Check yourself and read the room. It’s important to consider the body language of your interviewer. You’ll be able to notice if they’re “checking out” mentally because you’re waffling around the question at hand, or taking too long to get to the point. They’ve – hopefully – already read your resume which is why you’re there in the first place! The biggest challenge of interview preparation is that is is one sided. You’re anticipating what could be asked of you and culling through the highlight reel of your experience to craft the perfect answers to them. What people don’t plan for however, can be the most critical opportunity to put your best foot forward; Your ability to ad-lib, improv, and think-on-the-fly is how you form real connections with others, afterall, so practice that, too!
Pro-Tip: If you notice your interviewers eyes are glazing over, they have a preoccupied look on their face, or they’re using closed body language, think fast! Wrap up your answer or drive long-winded responses back to the question if you’ve veered off… And stat! Eye contact is also something you want to maintain as often as possible during an interview so you can stay on high alert for these visual cues. There’s nothing more impactful than solid eye contact to genuinely engage someone, and to make them feel like you’re fully focused on them. Try to remain fully focused on your interviewer, not the people walking by your glass interview conference room on their way out to lunch.
Listen with your BODY
As mentioned above, listening transcends sound waves that enter your brain. There are non-verbal cues you must observe, and not only in other people. Per the above, given you can usually tell by the body language of your interviewer whether they’re engaged, or simply waiting for you to finally stop talking, the same applies to yourself. While active listening will help you achieve the best interview outcomes, you need to show that you are actively listening in order to develop rapport and trust with your interviewer. If they feel like you are disinterested, your head is in the clouds, or that your nerves are acting up, they’ll be able to see it. While eye contact factors in, there are a few key physical listening indicators that can really help disarm your interviewer, and foster an environment ripe for engaged conversation.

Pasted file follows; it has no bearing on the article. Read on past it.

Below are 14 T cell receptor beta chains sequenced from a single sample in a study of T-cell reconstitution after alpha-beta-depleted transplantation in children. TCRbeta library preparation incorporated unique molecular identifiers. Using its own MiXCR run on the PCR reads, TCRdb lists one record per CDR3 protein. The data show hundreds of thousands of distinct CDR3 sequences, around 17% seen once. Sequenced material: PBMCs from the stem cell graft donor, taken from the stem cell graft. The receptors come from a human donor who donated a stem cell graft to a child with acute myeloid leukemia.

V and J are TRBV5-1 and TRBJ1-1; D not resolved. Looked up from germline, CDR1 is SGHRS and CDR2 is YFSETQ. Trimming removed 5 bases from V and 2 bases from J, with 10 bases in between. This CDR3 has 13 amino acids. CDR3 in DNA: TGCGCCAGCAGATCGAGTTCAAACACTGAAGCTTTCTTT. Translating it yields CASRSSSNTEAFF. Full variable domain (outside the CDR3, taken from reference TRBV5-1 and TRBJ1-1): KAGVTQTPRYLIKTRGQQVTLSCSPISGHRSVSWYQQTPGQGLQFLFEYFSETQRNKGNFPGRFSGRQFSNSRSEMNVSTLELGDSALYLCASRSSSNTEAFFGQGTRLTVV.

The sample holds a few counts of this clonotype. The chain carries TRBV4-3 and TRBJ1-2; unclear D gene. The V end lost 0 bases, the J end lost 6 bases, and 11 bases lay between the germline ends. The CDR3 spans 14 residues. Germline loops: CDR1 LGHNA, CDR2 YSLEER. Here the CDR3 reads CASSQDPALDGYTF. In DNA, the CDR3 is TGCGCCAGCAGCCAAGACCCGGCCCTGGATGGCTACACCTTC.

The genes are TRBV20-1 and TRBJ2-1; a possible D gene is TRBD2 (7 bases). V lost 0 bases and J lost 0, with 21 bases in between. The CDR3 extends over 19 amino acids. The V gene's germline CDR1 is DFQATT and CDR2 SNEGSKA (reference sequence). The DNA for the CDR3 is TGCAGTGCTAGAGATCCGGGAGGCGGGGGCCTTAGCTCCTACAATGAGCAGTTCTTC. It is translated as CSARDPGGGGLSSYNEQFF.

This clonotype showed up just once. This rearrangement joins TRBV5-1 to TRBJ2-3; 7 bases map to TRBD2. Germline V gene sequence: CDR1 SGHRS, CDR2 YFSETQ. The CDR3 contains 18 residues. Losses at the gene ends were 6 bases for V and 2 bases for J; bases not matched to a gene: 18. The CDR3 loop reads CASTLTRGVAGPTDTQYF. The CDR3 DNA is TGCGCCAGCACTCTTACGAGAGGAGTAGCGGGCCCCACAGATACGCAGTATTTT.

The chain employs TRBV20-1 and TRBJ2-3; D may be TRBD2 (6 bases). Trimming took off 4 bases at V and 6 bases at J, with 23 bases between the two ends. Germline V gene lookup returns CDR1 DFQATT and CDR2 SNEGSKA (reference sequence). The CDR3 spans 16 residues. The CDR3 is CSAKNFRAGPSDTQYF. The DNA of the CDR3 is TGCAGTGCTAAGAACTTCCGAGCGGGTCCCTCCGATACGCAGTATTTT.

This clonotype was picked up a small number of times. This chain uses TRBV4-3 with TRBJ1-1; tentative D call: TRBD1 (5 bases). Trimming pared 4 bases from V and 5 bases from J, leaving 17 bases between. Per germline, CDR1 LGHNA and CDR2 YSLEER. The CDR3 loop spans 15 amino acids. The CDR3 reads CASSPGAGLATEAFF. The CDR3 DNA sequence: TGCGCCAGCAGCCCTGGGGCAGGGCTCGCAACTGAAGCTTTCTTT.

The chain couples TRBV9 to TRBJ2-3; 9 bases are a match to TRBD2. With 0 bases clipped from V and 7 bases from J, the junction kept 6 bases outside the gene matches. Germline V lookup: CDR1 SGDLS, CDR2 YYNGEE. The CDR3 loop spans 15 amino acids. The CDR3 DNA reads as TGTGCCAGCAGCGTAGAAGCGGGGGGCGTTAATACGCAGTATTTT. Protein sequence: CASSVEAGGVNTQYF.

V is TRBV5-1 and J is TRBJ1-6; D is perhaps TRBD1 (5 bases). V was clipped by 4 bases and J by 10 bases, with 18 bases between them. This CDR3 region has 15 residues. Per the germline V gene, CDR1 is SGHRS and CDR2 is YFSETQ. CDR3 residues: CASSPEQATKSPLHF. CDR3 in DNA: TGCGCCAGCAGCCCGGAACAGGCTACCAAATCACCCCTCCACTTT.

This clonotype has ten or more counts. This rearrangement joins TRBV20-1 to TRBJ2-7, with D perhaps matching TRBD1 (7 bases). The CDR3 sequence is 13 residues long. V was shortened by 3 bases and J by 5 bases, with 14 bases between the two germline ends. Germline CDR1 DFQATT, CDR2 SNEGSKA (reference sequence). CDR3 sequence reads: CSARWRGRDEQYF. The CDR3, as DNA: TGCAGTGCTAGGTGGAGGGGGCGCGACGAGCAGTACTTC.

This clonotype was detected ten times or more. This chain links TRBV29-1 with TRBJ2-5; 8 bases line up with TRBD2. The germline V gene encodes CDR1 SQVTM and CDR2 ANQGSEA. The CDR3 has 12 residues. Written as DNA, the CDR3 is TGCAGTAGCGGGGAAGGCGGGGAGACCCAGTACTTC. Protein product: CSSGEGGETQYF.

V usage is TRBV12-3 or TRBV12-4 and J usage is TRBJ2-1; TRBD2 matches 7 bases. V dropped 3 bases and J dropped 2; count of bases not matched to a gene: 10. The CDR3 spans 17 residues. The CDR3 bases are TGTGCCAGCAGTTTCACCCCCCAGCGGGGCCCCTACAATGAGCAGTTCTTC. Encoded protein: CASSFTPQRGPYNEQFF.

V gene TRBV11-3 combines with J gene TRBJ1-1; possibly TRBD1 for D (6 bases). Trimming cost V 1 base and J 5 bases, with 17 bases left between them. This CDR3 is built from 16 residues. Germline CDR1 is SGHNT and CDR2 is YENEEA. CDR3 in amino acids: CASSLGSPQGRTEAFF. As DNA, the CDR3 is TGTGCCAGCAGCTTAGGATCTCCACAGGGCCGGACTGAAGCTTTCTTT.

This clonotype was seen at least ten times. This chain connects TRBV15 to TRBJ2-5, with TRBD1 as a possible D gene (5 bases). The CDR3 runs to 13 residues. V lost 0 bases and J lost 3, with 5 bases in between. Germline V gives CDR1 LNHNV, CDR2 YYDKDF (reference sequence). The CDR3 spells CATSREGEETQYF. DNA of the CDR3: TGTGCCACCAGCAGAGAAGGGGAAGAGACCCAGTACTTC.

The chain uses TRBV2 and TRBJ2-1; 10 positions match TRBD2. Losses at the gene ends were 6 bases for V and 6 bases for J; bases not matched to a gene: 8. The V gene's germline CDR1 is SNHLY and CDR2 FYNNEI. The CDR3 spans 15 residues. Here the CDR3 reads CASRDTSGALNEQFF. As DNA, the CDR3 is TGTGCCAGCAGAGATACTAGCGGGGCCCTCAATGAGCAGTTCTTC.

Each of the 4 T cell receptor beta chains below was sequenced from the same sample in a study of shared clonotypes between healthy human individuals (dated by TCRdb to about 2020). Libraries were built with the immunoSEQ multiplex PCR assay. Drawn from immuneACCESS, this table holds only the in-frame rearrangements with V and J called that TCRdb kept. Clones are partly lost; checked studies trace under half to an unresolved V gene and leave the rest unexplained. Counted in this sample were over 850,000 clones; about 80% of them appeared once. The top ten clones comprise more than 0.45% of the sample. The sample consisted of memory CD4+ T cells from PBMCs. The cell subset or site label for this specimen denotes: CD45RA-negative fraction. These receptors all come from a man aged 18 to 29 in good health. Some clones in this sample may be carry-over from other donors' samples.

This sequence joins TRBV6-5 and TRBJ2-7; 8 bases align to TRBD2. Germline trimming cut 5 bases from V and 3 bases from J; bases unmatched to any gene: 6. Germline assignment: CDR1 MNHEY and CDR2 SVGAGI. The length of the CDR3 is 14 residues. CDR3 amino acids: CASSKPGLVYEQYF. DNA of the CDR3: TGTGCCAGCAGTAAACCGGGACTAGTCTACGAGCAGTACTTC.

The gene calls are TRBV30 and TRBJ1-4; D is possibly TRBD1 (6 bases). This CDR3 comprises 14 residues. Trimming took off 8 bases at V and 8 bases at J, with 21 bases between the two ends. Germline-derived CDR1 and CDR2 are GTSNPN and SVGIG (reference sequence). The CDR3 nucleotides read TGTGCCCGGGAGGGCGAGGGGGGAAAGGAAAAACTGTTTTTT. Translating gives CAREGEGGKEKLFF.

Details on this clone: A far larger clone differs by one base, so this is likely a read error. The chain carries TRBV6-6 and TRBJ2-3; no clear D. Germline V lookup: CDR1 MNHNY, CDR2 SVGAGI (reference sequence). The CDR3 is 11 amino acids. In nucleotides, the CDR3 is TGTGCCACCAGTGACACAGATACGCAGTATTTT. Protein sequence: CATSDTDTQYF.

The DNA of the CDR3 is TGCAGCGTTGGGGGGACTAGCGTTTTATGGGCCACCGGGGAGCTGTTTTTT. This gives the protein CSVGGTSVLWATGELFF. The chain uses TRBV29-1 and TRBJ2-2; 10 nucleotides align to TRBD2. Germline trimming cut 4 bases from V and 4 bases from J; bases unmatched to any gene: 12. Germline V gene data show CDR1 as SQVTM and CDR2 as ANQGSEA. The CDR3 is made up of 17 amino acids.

Here are some of our top tips:
Be comfortable in your skin: We can’t stress enough how important it is to have a professional, polished appearance during an interview. Find out what the typical dress code is, and level up a tier higher, so you’re putting your best foot forward. You’ll always be respected for being slightly overdressed, but being under-dressed can indicate a lack of seriousness which will set the wrong tone.
Use positive body language: It’s really quite literal! Appearing open will show you’re interested and appreciative of the opportunity to interview. Crossing your arms for example, or slouching into your seat will show a lack of confidence and make you seem disinterested. Here’s a helpful guide to harness your own positive body language and eliminate bad habits. Need more incentive? This should help.
Smile!: For starters, there’s hardly a better first impression to build rapport than one including a genuine smile. While you want to avoid nervous laughter at all costs, as you build trust with your interviewer throughout your conversation ーby demonstrating your impressive active listening, of course! ー it’s okay to let your best self shine! Passionate about the opportunity and new initiatives being discussed? Show how you feel with an engaged smile as you take it all in.
Follow these tips and you’re sure to strike the right chords during your next interview conversation, and that will surely be music to your interviewers’ ears. Over time, these practices will become second nature, and your listening comprehension will soar — at the interview table, and on the job!